Game preservationists recreate F-Zero games beamed over satellite in the mid-90s


Some imaginative and resourceful game preservationists have reverse-engineered a long-lost F-Zero game from the mid-90s. Eurogamer reports that faithful recreations of two BS F-Zero Grand Prix games, broadcast exclusively for Nintendo’s long-defunct Satellaview satellite gaming extension for the Super Famicom, are now available to play for free as add-ons for the original ROMs.

The two BS F-Zero Grand Prix games — which added 10 courses, four new vehicles and a ghosting feature unavailable in the SNES / Super Famicom original — were broadcast exclusively for Nintendo’s Satellaview in 1996 and 1997. Satellaview was the Mario maker’s experimental satellite module for the Super Famicom in Japan. It never launched in the US or anywhere else globally.

Titles for the system had an ephemeral nature. First, players in Japan needed the right equipment, including the Super Famicom console, the Satellaview module (attached to the console’s bottom), a dedicated BS-X recording cartridge, a satellite dish and a receiver. They then had to tune in at specific times and download the games onto their special cartridges.

Although the system didn’t last long (Satellaview had shuttered by 2000), the console’s setup was a rough precursor to the downloaded digital gaming content we’re accustomed to today.

Given those strict requirements, it’s no wonder the sci-fi racers’ original ROMs appear (so far) lost to history. Fortunately, someone with the handle kukun kun, with apparent access to the original games, uploaded BS F-Zero gameplay videos (embedded below) to YouTube in 2018. Using those clips as a blueprint, the team of talented developers / archivists — led by a person with the handle ROMHacker GuyPerfect — reconstructed the BS F-Zero courses with a combination of game analysis software, original F-Zero assets and custom art.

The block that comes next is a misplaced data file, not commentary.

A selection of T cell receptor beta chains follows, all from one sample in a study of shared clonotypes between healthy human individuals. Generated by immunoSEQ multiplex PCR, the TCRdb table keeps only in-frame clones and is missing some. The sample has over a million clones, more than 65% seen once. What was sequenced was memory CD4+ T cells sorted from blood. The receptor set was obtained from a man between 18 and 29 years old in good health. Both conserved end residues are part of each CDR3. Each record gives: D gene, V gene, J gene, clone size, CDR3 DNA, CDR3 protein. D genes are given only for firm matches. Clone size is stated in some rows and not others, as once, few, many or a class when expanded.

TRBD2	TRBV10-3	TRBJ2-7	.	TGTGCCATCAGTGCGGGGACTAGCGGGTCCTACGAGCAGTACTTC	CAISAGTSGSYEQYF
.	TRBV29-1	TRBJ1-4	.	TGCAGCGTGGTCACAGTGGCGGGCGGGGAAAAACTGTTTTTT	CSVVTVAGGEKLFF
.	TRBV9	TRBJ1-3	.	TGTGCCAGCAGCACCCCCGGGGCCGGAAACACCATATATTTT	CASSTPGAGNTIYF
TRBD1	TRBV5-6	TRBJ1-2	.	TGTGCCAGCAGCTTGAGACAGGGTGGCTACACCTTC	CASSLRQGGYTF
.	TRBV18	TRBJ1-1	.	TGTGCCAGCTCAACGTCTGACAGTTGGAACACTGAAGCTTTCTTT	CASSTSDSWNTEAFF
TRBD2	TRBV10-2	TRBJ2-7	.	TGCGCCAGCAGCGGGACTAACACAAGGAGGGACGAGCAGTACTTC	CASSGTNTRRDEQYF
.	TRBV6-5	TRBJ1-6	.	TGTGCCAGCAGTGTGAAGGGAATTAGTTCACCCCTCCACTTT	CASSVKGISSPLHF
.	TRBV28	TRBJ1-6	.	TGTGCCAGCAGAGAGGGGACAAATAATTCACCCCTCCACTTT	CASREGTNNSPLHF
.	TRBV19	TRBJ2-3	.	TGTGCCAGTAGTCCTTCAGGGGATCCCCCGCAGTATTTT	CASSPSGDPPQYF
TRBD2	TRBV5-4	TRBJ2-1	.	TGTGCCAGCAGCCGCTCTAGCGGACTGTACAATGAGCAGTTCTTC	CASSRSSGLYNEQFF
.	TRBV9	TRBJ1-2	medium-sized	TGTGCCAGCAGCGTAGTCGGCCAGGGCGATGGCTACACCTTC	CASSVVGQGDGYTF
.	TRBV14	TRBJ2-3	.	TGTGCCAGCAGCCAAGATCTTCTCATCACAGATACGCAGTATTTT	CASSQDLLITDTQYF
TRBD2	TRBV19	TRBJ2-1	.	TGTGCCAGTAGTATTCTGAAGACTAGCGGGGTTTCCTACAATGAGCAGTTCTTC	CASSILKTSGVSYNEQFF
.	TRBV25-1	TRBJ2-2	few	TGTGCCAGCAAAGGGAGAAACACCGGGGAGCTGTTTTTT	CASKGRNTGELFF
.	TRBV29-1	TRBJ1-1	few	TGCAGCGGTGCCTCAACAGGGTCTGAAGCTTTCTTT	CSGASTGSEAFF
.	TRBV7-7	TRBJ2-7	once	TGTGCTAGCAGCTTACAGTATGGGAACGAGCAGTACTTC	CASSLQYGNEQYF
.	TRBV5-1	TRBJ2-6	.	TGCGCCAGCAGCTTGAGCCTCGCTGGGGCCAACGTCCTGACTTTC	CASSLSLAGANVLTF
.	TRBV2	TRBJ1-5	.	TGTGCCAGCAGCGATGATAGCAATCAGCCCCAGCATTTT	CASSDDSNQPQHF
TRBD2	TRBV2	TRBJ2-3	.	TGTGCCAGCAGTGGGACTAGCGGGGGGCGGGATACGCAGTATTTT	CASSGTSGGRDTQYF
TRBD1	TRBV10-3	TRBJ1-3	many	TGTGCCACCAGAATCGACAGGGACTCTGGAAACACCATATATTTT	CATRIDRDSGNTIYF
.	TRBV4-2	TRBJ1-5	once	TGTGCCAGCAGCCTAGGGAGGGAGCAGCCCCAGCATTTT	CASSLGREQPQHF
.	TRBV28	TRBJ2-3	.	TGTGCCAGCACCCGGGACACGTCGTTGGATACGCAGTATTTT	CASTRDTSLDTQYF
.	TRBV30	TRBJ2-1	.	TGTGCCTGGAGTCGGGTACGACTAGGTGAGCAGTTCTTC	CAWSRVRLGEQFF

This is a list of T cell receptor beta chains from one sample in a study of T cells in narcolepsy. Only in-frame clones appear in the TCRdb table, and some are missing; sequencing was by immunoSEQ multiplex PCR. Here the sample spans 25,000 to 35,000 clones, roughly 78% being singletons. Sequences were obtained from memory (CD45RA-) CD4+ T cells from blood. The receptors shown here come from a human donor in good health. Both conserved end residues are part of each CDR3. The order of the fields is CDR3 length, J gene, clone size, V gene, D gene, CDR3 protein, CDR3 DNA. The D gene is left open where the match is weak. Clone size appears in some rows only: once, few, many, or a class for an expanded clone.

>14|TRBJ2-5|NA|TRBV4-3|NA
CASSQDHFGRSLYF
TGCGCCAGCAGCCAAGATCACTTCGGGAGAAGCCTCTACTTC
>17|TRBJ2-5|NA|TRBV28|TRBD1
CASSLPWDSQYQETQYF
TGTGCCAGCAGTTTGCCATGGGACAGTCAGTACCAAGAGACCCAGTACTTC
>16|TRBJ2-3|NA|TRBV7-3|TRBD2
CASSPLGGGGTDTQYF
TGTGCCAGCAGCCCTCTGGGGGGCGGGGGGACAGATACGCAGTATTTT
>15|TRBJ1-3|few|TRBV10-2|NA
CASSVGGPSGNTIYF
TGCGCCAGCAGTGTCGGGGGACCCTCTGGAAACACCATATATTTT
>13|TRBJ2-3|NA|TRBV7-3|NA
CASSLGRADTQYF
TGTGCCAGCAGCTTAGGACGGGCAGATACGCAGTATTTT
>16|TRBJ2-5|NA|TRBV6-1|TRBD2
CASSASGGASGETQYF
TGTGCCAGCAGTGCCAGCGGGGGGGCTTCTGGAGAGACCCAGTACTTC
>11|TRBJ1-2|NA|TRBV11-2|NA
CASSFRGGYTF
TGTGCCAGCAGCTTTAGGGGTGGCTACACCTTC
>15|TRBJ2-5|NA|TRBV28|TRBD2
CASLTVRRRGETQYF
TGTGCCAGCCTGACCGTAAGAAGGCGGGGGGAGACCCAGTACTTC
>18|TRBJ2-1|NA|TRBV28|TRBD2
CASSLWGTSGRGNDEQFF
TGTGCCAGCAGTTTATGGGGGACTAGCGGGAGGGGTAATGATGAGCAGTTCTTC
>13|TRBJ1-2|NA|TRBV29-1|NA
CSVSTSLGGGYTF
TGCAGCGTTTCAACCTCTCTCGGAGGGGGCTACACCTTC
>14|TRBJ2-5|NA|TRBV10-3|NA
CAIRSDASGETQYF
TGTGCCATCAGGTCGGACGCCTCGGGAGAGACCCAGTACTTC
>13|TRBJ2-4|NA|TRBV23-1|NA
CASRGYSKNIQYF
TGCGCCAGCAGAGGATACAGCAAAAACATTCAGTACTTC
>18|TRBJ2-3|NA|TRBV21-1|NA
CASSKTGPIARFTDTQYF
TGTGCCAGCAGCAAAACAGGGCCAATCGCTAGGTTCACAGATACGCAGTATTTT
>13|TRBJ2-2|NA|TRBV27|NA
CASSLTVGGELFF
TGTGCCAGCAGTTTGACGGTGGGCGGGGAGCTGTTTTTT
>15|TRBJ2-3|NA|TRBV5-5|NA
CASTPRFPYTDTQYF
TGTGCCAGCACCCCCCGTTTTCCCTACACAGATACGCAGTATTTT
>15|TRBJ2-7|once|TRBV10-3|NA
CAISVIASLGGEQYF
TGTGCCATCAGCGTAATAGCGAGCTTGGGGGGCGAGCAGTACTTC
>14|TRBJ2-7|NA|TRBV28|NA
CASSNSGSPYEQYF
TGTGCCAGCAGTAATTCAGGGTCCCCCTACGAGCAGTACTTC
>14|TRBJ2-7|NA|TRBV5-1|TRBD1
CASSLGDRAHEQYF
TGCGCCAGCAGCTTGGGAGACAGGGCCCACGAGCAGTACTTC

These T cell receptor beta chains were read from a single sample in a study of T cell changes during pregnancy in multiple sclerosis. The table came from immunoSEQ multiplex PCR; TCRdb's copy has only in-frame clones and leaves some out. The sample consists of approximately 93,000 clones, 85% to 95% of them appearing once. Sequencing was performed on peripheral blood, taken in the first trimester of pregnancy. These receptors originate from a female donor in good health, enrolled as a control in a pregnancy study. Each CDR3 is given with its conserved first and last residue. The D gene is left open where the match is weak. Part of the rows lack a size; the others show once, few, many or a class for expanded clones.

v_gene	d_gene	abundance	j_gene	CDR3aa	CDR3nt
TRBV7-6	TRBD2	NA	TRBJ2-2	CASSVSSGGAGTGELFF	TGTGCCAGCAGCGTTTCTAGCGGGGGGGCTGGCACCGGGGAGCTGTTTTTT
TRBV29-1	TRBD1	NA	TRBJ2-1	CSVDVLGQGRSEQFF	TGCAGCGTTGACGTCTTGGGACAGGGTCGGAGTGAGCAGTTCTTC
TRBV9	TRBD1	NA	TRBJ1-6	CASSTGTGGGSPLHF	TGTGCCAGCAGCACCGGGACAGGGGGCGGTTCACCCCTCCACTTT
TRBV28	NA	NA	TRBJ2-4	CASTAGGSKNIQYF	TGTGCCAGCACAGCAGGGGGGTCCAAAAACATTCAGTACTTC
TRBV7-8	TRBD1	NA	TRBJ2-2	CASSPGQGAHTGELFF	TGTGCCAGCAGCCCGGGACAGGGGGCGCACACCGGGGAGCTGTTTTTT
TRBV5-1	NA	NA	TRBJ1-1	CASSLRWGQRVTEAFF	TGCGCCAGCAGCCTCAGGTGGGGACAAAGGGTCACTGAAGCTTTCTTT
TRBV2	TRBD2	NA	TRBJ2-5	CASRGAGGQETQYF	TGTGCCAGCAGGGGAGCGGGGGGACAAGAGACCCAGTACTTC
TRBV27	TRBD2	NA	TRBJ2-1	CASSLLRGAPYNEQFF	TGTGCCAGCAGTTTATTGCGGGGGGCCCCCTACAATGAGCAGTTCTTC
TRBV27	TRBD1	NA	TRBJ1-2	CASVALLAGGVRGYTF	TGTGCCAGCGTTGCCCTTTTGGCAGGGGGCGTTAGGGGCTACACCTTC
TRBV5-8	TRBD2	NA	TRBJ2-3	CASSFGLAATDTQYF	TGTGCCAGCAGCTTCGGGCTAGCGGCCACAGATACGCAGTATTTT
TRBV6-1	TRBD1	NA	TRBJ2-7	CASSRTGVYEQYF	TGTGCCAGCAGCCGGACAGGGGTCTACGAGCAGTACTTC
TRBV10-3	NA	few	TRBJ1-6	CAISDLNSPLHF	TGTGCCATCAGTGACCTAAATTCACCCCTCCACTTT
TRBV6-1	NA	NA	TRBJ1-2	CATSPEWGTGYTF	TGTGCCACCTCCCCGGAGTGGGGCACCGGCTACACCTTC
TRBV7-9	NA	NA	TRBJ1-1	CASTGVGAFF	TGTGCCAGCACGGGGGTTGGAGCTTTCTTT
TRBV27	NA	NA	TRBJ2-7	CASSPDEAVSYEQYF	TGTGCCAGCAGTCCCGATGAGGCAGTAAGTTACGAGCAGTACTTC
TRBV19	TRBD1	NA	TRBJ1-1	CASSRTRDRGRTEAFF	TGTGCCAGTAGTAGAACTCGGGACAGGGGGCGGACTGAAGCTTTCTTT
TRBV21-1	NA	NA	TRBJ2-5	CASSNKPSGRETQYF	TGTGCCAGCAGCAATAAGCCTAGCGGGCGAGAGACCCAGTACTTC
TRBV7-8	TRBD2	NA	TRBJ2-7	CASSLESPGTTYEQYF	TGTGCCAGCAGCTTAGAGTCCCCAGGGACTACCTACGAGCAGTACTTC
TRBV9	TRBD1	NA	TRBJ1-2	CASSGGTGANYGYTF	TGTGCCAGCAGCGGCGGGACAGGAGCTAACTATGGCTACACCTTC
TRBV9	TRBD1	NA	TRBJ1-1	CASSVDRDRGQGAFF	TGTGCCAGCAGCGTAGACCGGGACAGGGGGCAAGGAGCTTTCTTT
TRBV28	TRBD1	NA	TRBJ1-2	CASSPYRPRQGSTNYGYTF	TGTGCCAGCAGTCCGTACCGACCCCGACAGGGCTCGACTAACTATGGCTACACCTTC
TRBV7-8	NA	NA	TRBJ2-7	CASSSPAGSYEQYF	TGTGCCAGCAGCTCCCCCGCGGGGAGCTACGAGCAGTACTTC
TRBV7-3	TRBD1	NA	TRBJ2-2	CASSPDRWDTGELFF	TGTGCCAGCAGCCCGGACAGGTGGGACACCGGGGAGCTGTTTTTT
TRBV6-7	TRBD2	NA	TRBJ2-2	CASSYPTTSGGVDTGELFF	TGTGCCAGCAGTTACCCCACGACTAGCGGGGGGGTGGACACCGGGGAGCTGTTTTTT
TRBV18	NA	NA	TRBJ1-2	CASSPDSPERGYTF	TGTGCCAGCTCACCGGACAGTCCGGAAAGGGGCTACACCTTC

The project used a modified version of Graphite, a tool created by FlibidyDibidy (initially built to analyze Super. Mario Bros. speedruns), which can use a gameplay video to determine precise character positions and button inputs. The adapted version of Graphite helped ROMHacker GuyPerfect and their team reproduce the gameplay from the original F-Zero courses as loyally as possible.

Where possible, the developers used existing F-Zero art assets from the ROMs in the (non-satellite) original game for the Super Nintendo / Famicom console. To fill in the blanks for lost assets exclusive to the satellite broadcasts, artists Porthor and PowerPanda chipped in to recreate them.

The past few months have put the F-Zero series back in the news, as Nintendo launched a battle royale version last fall of the original 16-bit game for Switch Online subscribers (in the same vein as Tetris 99 and Super Mario Bros. 35). As for the long-lost original BS F-Zero Grand Prix ROMs, Redditor u/Porthgeidwad put up a $5,000 bounty two years ago, allegedly up for grabs for anyone with the original cartridges. While waiting for someone to step up, you can visit the team’s project page and take the reverse-engineered games for a spin.



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